Wearable Computers, Augmented Reality, and Gesture Control

On average, the typical lawyer does not use cutting edge technology, and even if we do have the latest smartphone or tablet, we generally don’t push the envelope for its use. It is worthwhile though (at least for those of us who might be described as tech geeks) to think about how we might better use the tech we have now, and what might lie ahead. For example:

Microsoft announced in November a modified version of the Kinect that is designed to work with PC’s, rather than the XBox. So Minority Report like gesture control can now be used, for . . . [more]

Posted in: Technology

What’s Hot on CanLII This Week

Here are the three most-consulted English-language cases on CanLII for the week of February 14 – 21.

1. R. v. Smickle 2012 ONSC 602

[1] At just before 2:00 am on March 9, 2009, Leroy Smickle was engaged in a very foolish act. He was alone in the apartment of his cousin, Rojohn Brown, having elected (because he had to be at work in the morning) to stay in while his cousin went out to a club. Mr. Smickle was reclining on the sofa, wearing boxer shorts, a white tank top, and sunglasses. Thus clad, he was in the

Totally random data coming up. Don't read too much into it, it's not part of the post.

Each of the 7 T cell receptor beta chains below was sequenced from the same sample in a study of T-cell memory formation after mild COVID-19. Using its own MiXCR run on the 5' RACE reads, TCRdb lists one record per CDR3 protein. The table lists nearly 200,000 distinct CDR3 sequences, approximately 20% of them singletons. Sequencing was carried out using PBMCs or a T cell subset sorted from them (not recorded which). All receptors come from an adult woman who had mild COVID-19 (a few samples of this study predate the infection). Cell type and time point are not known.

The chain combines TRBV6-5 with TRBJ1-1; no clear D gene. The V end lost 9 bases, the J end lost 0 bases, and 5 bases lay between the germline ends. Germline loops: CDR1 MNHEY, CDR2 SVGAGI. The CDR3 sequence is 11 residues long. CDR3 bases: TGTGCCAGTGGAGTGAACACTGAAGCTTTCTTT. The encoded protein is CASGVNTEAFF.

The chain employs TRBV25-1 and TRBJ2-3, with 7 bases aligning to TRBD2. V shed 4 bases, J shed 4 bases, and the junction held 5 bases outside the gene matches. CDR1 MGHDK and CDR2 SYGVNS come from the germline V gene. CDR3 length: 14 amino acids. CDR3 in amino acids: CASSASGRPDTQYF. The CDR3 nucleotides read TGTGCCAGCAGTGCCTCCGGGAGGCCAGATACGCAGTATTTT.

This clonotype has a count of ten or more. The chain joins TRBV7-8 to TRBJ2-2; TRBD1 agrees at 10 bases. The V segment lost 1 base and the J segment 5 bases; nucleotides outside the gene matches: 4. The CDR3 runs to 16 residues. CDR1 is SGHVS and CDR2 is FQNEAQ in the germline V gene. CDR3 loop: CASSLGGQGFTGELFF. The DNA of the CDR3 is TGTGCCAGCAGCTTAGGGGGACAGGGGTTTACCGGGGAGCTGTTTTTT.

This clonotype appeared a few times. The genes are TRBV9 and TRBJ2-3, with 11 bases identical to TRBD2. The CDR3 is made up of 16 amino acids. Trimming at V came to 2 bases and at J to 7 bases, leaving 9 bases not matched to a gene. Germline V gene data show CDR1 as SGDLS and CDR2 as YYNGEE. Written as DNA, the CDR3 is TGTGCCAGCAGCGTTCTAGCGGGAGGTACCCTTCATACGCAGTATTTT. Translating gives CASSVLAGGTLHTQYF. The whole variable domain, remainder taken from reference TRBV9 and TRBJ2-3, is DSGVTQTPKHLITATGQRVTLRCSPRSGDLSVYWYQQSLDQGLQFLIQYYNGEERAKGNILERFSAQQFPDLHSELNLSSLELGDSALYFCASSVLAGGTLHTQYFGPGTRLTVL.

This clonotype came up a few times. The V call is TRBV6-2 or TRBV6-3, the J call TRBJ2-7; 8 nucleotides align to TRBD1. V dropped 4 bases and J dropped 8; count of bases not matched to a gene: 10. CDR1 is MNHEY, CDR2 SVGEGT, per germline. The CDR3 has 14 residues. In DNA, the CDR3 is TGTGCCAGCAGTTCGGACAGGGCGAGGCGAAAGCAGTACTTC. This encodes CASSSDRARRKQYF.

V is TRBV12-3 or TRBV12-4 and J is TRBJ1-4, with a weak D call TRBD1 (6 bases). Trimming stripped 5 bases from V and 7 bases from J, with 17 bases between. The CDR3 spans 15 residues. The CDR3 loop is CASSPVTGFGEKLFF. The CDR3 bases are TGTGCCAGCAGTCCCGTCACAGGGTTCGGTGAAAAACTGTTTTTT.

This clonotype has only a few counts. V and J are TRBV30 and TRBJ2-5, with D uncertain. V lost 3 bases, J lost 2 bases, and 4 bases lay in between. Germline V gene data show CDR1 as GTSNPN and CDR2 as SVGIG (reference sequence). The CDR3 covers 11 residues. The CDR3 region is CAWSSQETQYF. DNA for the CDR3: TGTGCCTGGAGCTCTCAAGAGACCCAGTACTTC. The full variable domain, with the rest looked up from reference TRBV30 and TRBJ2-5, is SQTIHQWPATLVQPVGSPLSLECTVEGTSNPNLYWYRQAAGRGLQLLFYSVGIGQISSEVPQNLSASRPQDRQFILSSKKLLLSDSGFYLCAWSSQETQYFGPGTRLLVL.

. . . [more]
Posted in: Wednesday: What's Hot on CanLII

Unlocking the Potential of Commercial Mediation

A senior commercial litigator who had just completed five days of civil mediation training in BC commented: “That didn’t look at all like what I have experienced in mediation!”

With a little probing, he expanded on the disconnect that he experienced as follows:

Attribute Training Model Commercial Mediation Model Mediator selection Process expertise Subject matter expertise Pre-mediation preparation Detailed separate meetings between mediator and each party and counsel, if any, to discuss underlying interests, goals Little or no interaction with the mediator prior to mediation. Possibly some exchange of mediation briefs (similar to court submissions) Mediation Emphasis on joint meetings . . . [more]
Posted in: Dispute Resolution

Love Contracts